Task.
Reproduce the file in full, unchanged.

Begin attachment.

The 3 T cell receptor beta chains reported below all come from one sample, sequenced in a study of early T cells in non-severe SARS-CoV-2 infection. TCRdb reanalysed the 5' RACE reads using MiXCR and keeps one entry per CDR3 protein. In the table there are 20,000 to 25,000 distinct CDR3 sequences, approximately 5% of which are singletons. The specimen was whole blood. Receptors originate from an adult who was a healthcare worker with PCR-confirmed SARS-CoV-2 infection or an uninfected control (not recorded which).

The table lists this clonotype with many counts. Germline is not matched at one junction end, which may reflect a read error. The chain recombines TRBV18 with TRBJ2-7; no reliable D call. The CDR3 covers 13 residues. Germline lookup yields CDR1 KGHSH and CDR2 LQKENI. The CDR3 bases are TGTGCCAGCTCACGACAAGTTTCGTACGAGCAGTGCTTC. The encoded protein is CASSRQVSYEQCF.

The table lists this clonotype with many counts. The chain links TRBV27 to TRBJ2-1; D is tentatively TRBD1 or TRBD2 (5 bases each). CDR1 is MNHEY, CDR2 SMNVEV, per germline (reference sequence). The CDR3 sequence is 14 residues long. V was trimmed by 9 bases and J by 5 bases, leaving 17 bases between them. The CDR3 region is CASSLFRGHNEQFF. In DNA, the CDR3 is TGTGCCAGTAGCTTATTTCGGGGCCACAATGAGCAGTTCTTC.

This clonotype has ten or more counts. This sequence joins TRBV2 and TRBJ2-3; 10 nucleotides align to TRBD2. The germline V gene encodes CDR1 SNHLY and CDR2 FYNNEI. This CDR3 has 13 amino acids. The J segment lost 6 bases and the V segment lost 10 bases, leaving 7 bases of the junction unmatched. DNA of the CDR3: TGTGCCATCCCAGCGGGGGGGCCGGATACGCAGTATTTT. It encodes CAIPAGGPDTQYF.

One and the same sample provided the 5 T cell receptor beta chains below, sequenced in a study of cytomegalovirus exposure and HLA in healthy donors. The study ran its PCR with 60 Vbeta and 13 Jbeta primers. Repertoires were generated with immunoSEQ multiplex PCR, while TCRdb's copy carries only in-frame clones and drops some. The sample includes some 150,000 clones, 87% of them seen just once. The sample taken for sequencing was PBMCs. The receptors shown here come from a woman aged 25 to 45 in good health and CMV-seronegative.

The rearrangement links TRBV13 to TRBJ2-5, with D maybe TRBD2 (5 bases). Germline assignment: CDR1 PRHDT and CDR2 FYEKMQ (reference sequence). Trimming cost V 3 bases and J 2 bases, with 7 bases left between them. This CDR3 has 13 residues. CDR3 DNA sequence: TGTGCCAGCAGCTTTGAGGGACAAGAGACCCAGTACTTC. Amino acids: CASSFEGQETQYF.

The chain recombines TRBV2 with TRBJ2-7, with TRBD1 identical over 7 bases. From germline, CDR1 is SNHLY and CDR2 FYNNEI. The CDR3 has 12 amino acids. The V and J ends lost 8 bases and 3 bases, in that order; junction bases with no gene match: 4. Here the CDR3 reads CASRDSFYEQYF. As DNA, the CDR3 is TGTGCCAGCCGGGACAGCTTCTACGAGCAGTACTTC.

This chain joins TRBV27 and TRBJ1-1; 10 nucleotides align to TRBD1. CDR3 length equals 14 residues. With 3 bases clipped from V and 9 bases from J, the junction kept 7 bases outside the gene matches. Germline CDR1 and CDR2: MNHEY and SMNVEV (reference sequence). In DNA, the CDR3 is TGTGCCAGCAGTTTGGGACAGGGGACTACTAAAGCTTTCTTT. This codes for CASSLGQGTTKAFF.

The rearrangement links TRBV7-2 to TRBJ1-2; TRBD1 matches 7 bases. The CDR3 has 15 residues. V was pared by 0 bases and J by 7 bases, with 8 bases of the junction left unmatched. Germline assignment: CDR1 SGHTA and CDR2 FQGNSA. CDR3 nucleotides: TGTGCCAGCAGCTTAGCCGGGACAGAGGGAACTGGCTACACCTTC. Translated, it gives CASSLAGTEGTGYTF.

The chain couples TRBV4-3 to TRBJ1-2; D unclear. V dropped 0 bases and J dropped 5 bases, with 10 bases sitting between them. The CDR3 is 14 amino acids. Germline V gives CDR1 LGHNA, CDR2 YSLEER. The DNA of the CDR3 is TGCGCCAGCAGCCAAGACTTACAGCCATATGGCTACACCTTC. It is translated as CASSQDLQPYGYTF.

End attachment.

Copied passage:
The 3 T cell receptor beta chains reported below all come from one sample, sequenced in a study of early T cells in non-severe SARS-CoV-2 infection. TCRdb reanalysed the 5' RACE reads using MiXCR and keeps one entry per CDR3 protein. In the table there are 20,000 to 25,000 distinct CDR3 sequences, approximately 5% of which are singletons. The specimen was whole blood. Receptors originate from an adult who was a healthcare worker with PCR-confirmed SARS-CoV-2 infection or an uninfected control (not recorded which).

The table lists this clonotype with many counts. Germline is not matched at one junction end, which may reflect a read error. The chain recombines TRBV18 with TRBJ2-7; no reliable D call. The CDR3 covers 13 residues. Germline lookup yields CDR1 KGHSH and CDR2 LQKENI. The CDR3 bases are TGTGCCAGCTCACGACAAGTTTCGTACGAGCAGTGCTTC. The encoded protein is CASSRQVSYEQCF.

The table lists this clonotype with many counts. The chain links TRBV27 to TRBJ2-1; D is tentatively TRBD1 or TRBD2 (5 bases each). CDR1 is MNHEY, CDR2 SMNVEV, per germline (reference sequence). The CDR3 sequence is 14 residues long. V was trimmed by 9 bases and J by 5 bases, leaving 17 bases between them. The CDR3 region is CASSLFRGHNEQFF. In DNA, the CDR3 is TGTGCCAGTAGCTTATTTCGGGGCCACAATGAGCAGTTCTTC.

This clonotype has ten or more counts. This sequence joins TRBV2 and TRBJ2-3; 10 nucleotides align to TRBD2. The germline V gene encodes CDR1 SNHLY and CDR2 FYNNEI. This CDR3 has 13 amino acids. The J segment lost 6 bases and the V segment lost 10 bases, leaving 7 bases of the junction unmatched. DNA of the CDR3: TGTGCCATCCCAGCGGGGGGGCCGGATACGCAGTATTTT. It encodes CAIPAGGPDTQYF.

One and the same sample provided the 5 T cell receptor beta chains below, sequenced in a study of cytomegalovirus exposure and HLA in healthy donors. The study ran its PCR with 60 Vbeta and 13 Jbeta primers. Repertoires were generated with immunoSEQ multiplex PCR, while TCRdb's copy carries only in-frame clones and drops some. The sample includes some 150,000 clones, 87% of them seen just once. The sample taken for sequencing was PBMCs. The receptors shown here come from a woman aged 25 to 45 in good health and CMV-seronegative.

The rearrangement links TRBV13 to TRBJ2-5, with D maybe TRBD2 (5 bases). Germline assignment: CDR1 PRHDT and CDR2 FYEKMQ (reference sequence). Trimming cost V 3 bases and J 2 bases, with 7 bases left between them. This CDR3 has 13 residues. CDR3 DNA sequence: TGTGCCAGCAGCTTTGAGGGACAAGAGACCCAGTACTTC. Amino acids: CASSFEGQETQYF.

The chain recombines TRBV2 with TRBJ2-7, with TRBD1 identical over 7 bases. From germline, CDR1 is SNHLY and CDR2 FYNNEI. The CDR3 has 12 amino acids. The V and J ends lost 8 bases and 3 bases, in that order; junction bases with no gene match: 4. Here the CDR3 reads CASRDSFYEQYF. As DNA, the CDR3 is TGTGCCAGCCGGGACAGCTTCTACGAGCAGTACTTC.

This chain joins TRBV27 and TRBJ1-1; 10 nucleotides align to TRBD1. CDR3 length equals 14 residues. With 3 bases clipped from V and 9 bases from J, the junction kept 7 bases outside the gene matches. Germline CDR1 and CDR2: MNHEY and SMNVEV (reference sequence). In DNA, the CDR3 is TGTGCCAGCAGTTTGGGACAGGGGACTACTAAAGCTTTCTTT. This codes for CASSLGQGTTKAFF.

The rearrangement links TRBV7-2 to TRBJ1-2; TRBD1 matches 7 bases. The CDR3 has 15 residues. V was pared by 0 bases and J by 7 bases, with 8 bases of the junction left unmatched. Germline assignment: CDR1 SGHTA and CDR2 FQGNSA. CDR3 nucleotides: TGTGCCAGCAGCTTAGCCGGGACAGAGGGAACTGGCTACACCTTC. Translated, it gives CASSLAGTEGTGYTF.

The chain couples TRBV4-3 to TRBJ1-2; D unclear. V dropped 0 bases and J dropped 5 bases, with 10 bases sitting between them. The CDR3 is 14 amino acids. Germline V gives CDR1 LGHNA, CDR2 YSLEER. The DNA of the CDR3 is TGCGCCAGCAGCCAAGACTTACAGCCATATGGCTACACCTTC. It is translated as CASSQDLQPYGYTF.